In May of this year, when Mickael Viljanen resigned as executive chef at Dublin’s Greenhouse Restaurant to take over the kitchen at Chapter One, there were equal measures of beard twirling, head shaking and corks popping.
The Greenhouse (now closed) had deservedly nabbed a second Michelin star in 2020, and many had thought the Swedish-born chef – who has worked in Ireland from 2000 – would stay there to further consolidate the restaurant’s justifiable reputation. Life is full of tricks, however, and before you could say ‘abracadabra’, news filtered through that Mickael was not, in fact, continuing with the warmth of The Greenhouse but rather upping sticks from south of the city to north – at no less a restaurant than Chapter One.
Much to the amazement of The Greenhouse owner, Eamonn O’Reilly (the news, he posted on Instagram, had come “as a complete surprise and shock after a very long and successful relationship”) it transpired that Mickael and Chapter One’s chef-owner, Ross Lewis, had formed a business partnership that sees the two chefs (easily the two most established and respected in the country) as co-owners. Not only that but Ross, while maintaining his role at the business end of the restaurant, would no longer be cooking there. In an interview with the Irish Times earlier this year, Ross said the plan was for him to “engage with the day-to-day running of the business side of it and to support Mickael in the way forward.” He also said that he would be at (now renamed) Chapter One by Mickael Viljanen “for some years to come.”
And so here we are. As a chef with an estimable reputation for once again being at the steering wheel of quality, Mickael Valjanen doesn’t come across as a person who allows pressure to settle on his shoulders and then squash them down. At the time of the announcement, he said that his primary focus was “to get my head down in the kitchen and prepare to welcome back customers, alongside guests who have followed me over the years, as well as anyone who loves a great, accessible dining experience from the four corners of this island.”
Amidst a background noise of kitchen clatter and telephone crackle, I ask him how has it been for him at the restaurant over the past month or three? “It has been fine,” he says. “I’m used to knuckling down and just getting the job done, so in certain ways it has been no different to other restaurants I have worked in. The main difference, of course, is that here I am chef-patron. That is brilliant, but it’s also a challenge I’m ready to take on.”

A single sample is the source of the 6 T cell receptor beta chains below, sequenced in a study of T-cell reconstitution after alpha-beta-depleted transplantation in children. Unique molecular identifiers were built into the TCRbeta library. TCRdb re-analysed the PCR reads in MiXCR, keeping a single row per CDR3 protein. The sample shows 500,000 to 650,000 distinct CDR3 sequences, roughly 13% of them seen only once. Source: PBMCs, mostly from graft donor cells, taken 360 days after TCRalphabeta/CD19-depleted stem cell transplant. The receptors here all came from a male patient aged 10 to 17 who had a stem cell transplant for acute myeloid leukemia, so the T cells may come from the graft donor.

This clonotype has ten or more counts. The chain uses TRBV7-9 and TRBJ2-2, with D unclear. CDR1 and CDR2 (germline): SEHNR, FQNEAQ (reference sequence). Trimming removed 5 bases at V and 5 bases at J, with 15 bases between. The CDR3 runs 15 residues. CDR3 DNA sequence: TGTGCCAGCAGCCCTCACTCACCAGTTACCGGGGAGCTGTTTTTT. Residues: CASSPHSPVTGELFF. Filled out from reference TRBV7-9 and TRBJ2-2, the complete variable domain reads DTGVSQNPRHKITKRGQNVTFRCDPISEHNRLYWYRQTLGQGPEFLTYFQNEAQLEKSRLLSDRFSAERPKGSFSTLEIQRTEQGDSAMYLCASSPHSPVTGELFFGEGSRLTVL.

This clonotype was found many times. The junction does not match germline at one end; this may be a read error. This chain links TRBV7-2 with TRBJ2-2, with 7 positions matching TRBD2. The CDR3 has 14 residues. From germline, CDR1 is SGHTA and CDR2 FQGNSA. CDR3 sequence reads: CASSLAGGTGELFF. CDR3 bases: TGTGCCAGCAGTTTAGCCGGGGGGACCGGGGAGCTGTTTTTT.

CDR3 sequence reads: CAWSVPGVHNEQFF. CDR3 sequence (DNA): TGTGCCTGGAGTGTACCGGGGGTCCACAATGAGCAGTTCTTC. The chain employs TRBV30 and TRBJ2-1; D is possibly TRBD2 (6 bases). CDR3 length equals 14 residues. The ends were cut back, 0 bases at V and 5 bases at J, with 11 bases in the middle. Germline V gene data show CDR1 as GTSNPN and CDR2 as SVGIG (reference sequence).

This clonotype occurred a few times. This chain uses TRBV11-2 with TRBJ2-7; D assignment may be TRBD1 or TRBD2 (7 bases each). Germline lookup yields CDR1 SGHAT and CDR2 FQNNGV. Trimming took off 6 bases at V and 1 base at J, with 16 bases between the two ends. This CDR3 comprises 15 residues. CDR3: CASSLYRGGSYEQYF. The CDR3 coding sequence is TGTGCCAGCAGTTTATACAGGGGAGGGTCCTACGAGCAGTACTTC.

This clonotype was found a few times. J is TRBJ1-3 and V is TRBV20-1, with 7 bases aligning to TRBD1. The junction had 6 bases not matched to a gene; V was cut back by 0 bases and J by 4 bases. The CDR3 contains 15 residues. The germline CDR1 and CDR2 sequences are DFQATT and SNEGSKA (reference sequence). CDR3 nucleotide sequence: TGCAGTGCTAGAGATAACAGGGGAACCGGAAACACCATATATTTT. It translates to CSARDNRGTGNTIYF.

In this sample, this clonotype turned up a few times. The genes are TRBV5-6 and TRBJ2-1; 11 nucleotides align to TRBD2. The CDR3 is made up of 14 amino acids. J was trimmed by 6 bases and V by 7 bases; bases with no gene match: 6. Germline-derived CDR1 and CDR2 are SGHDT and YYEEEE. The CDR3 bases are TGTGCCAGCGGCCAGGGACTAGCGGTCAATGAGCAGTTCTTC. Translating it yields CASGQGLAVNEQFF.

Mickael has never been shy of a challenge. Born in Stockholm, Sweden, he was raised in Finland. On his arrival from the UK to Ireland in 2000, he worked at County Waterford’s Tannery Restaurant and County Clare’s Gregan’s Castle Hotel. After several years as head chef at Gregan’s he opened The Greenhouse, which has been awarded two Michelin stars under his stewardship. He has an impressive number of ‘Chef of the Year’ awards from numerous industry and media, and when it comes to being viewed by his peers as one of the best, perhaps it’s best to leave it to the Michelin Guide (Great Britain & Ireland 2020) for their description of him as “a chef who really understands how to get the best out of his ingredients and works with great precision to continually refine each dish.”
There would be, you might think, layers of pressure to overseeing a restaurant with an actual name attached. Such a decision makes it a distinct and recognised brand by which the title either fails or succeeds, and by which they are judged from opening to closing time. Like Mickael’s Scandinavian heritage, however, there is calmness and coolness flowing through his blood. “I don’t feel any pressure at all because I make sure that everything flows as smoothly as possible. As for the weight of expectation from people, of course there is always going to be that, but I find the best way to counteract that is to be even better than what is expected.”
He is fully aware, also, that although his name is over the door and on the menu, without teamwork in the kitchen (and, of course, within the restaurant as a unit), you might as well pack up your utensils and move on. “Without question,” he says, perhaps unwittingly echoing the words of his partner, Ross Lewis, and knowing that his team includes a sizeable number of his former Greenhouse staff, “having the right team behind you is central to the success of any business, let alone a restaurant.”
As of now, the good ship Chapter One by Mickael Viljanen is cruising along, steered with a steady hand and with a contrasting crew brought together by a common goal: to be the best there is. Development of the food menu, he adds, is always going to be in line with ensuring the customer experience doesn’t fall below the high standards set out by such a high-quality, fine dining restaurant.
It would seem that, so far, Mickael Viljanen is playing a perfect and meticulous game. Food critics have been more than positive in their praise. From “there is no best dish, everything is equally spectacular” (Corinna Hardgrave, Irish Times) and “the sublime craft, technical precision and masterful manipulation of flavours is often breath taking” (Joe McNamee, Irish Examiner) to “is Mickael Viljanen shooting for three stars in Parnell Square?” (Katy McGuinness, Irish Independent), there is clearly much love for the chef with a busy work schedule that precludes even the smallest of small talk.
There is also much respect for a chef who has a knife and fork tattooed on his wrist and who has discovered as the years have passed that less is more. To which we can only add, here’s to Chapter Two.
WRITTEN BY TONY CLAYTON-LEA
Journeys in Taste Interviews are Sponsored by Lexus Ireland